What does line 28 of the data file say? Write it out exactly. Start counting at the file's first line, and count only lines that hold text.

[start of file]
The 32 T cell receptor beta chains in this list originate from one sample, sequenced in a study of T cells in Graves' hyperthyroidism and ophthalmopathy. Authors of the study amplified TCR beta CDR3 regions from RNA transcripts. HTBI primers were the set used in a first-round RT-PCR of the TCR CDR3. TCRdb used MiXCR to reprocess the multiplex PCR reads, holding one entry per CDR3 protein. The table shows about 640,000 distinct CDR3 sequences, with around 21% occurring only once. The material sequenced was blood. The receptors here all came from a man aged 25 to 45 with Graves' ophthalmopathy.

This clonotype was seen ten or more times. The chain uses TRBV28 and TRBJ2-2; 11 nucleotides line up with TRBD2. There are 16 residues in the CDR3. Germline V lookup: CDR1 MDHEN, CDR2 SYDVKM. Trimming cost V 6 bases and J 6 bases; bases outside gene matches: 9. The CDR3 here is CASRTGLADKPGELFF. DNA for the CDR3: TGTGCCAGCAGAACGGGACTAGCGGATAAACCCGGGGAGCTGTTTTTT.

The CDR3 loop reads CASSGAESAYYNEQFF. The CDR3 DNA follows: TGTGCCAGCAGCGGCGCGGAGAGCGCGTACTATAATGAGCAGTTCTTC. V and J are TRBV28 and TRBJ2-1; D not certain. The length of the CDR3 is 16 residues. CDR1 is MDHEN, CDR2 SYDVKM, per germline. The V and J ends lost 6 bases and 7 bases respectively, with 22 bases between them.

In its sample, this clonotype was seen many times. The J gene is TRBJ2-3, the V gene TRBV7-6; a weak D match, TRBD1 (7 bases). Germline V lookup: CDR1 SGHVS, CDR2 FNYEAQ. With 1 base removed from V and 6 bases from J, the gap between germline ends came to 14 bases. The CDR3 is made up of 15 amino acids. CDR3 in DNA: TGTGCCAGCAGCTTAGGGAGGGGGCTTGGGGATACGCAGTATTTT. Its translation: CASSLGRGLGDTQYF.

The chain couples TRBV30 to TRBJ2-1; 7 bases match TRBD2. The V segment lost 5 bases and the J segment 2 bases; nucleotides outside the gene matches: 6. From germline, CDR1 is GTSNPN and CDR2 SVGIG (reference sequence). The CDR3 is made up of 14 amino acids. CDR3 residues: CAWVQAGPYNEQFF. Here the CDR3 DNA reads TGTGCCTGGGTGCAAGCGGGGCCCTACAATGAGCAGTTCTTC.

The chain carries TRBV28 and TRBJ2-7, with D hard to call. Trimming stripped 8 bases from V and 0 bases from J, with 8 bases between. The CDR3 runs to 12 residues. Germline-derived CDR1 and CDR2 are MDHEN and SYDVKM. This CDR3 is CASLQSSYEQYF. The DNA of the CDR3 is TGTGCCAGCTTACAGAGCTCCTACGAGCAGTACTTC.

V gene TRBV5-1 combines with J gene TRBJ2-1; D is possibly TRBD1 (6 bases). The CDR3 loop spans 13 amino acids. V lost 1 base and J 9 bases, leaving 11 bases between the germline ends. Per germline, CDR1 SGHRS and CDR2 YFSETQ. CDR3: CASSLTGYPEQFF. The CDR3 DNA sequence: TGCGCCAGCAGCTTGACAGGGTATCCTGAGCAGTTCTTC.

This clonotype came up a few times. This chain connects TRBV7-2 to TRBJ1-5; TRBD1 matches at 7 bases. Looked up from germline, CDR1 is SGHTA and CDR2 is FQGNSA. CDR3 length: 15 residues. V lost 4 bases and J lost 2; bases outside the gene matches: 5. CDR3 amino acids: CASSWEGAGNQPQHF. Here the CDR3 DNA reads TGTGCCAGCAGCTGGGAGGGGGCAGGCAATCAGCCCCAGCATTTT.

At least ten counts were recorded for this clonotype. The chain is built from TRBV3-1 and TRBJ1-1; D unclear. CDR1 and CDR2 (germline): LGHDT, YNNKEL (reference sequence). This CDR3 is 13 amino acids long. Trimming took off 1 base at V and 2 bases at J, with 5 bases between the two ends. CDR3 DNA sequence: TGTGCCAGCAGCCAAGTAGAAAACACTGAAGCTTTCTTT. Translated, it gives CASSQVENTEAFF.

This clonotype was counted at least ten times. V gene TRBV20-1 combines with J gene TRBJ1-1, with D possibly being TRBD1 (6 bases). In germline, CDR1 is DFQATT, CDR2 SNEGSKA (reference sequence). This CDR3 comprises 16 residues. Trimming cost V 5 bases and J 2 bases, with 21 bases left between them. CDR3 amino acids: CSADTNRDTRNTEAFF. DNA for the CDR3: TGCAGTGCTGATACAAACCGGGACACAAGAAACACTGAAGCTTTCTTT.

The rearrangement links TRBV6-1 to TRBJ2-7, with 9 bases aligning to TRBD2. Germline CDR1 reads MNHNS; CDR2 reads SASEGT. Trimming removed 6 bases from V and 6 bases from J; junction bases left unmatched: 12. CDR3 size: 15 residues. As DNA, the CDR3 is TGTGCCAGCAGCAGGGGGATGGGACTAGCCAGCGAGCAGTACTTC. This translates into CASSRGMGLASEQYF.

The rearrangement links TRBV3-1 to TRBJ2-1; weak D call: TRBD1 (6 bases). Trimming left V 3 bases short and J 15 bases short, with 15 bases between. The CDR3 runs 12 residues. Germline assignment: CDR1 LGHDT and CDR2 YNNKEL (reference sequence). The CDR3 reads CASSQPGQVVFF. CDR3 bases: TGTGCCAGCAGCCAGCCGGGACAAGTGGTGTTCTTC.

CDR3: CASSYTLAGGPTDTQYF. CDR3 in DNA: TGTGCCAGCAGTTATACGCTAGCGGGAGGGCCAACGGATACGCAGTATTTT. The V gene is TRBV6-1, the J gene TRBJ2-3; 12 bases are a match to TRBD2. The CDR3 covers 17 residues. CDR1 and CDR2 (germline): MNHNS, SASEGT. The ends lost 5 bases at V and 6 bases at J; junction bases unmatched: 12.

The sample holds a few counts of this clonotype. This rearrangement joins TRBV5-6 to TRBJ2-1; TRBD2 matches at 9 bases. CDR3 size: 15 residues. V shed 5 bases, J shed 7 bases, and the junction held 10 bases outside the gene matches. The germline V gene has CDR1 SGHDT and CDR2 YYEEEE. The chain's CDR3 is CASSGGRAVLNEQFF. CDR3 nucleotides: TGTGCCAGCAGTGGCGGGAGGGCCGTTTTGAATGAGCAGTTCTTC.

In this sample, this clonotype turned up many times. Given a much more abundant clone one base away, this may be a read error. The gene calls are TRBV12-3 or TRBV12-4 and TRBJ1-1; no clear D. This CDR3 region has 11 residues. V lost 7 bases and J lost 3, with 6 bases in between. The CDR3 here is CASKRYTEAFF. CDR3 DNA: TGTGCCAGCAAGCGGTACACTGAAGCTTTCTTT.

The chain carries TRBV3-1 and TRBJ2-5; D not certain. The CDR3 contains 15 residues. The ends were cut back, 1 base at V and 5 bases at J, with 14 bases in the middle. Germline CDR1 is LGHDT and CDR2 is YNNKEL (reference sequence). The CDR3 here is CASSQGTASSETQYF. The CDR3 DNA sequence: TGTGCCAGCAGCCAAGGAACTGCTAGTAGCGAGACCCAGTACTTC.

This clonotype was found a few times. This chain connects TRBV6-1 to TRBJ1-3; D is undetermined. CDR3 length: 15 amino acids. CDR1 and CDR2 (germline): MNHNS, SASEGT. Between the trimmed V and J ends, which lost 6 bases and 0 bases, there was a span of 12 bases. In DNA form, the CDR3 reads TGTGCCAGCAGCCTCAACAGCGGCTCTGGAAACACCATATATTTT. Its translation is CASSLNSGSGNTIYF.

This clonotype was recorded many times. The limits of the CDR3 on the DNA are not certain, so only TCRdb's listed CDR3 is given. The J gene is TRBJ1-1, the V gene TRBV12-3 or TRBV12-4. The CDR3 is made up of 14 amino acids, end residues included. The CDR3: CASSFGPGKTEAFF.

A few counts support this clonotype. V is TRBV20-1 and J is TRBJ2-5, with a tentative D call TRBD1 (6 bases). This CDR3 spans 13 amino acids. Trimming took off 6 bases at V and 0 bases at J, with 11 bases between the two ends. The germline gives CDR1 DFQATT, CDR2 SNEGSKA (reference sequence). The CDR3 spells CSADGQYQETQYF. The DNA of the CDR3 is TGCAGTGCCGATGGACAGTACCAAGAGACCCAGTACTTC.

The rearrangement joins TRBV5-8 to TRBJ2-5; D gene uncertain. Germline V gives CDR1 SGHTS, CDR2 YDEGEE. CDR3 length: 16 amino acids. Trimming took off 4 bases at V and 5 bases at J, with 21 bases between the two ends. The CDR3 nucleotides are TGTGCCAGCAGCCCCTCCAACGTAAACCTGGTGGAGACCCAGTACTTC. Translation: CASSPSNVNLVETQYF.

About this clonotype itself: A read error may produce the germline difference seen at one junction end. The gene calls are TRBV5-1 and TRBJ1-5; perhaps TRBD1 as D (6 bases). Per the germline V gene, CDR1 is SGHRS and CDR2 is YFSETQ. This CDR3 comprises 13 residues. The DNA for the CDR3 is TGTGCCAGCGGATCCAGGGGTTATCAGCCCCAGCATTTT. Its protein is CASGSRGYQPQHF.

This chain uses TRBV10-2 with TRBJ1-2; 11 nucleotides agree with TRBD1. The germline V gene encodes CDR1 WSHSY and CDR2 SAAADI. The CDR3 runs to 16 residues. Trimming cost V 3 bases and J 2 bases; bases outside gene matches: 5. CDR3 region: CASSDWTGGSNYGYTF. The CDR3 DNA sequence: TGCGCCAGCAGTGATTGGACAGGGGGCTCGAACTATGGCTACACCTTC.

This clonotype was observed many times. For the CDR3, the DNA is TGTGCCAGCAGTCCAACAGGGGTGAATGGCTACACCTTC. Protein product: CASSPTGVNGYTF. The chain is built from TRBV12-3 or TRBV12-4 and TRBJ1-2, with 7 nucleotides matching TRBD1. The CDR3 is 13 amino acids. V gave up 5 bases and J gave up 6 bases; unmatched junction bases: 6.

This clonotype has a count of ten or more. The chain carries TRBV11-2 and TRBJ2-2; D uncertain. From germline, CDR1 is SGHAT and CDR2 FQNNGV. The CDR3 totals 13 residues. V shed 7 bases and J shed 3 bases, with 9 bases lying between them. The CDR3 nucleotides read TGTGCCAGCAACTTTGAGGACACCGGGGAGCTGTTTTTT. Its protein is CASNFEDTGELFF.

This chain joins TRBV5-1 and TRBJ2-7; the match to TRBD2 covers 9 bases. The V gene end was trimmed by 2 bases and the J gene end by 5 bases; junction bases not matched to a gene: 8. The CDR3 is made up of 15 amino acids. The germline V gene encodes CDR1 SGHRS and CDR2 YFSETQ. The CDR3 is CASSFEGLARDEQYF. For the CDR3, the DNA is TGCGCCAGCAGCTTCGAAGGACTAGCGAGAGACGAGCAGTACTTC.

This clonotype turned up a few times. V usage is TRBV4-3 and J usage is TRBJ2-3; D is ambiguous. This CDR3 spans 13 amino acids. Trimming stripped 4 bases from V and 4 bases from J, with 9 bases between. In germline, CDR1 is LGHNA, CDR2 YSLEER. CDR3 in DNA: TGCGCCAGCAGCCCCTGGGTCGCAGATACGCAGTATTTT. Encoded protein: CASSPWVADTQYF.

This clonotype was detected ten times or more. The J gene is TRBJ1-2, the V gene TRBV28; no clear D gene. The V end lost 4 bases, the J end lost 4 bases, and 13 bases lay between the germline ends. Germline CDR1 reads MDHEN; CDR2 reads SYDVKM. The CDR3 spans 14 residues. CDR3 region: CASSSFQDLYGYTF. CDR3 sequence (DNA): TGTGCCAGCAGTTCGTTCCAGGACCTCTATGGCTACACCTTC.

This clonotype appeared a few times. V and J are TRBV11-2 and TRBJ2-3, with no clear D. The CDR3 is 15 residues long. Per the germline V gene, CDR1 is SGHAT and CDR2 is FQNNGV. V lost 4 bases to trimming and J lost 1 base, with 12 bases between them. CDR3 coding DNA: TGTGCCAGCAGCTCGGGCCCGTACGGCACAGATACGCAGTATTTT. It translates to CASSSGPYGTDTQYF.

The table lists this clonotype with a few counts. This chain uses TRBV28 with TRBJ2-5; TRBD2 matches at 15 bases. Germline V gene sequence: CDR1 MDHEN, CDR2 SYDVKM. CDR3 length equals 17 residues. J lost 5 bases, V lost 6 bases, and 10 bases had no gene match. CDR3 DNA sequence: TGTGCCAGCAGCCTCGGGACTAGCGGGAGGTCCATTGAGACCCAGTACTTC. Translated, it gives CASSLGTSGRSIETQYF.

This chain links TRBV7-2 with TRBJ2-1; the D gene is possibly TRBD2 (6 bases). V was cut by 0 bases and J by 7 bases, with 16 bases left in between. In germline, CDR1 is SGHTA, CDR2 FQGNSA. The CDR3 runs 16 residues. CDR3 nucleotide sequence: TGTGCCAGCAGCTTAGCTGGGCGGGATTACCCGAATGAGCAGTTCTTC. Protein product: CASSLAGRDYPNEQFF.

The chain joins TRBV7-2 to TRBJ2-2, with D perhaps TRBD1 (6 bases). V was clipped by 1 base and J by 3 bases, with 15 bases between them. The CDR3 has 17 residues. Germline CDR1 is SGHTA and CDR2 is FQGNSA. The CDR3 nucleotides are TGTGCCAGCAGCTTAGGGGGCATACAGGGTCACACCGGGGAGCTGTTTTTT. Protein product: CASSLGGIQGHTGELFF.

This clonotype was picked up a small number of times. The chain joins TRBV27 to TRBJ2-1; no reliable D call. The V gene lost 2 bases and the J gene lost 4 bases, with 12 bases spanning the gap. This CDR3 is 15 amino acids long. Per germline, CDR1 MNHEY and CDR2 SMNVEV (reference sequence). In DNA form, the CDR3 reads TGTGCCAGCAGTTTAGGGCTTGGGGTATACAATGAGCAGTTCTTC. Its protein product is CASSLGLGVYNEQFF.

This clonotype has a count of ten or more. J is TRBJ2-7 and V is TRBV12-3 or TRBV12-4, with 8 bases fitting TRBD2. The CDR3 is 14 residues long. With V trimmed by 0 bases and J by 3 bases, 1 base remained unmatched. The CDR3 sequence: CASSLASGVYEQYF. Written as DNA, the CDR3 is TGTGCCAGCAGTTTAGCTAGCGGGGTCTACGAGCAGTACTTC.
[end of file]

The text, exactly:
This clonotype appeared a few times. V and J are TRBV11-2 and TRBJ2-3, with no clear D. The CDR3 is 15 residues long. Per the germline V gene, CDR1 is SGHAT and CDR2 is FQNNGV. V lost 4 bases to trimming and J lost 1 base, with 12 bases between them. CDR3 coding DNA: TGTGCCAGCAGCTCGGGCCCGTACGGCACAGATACGCAGTATTTT. It translates to CASSSGPYGTDTQYF.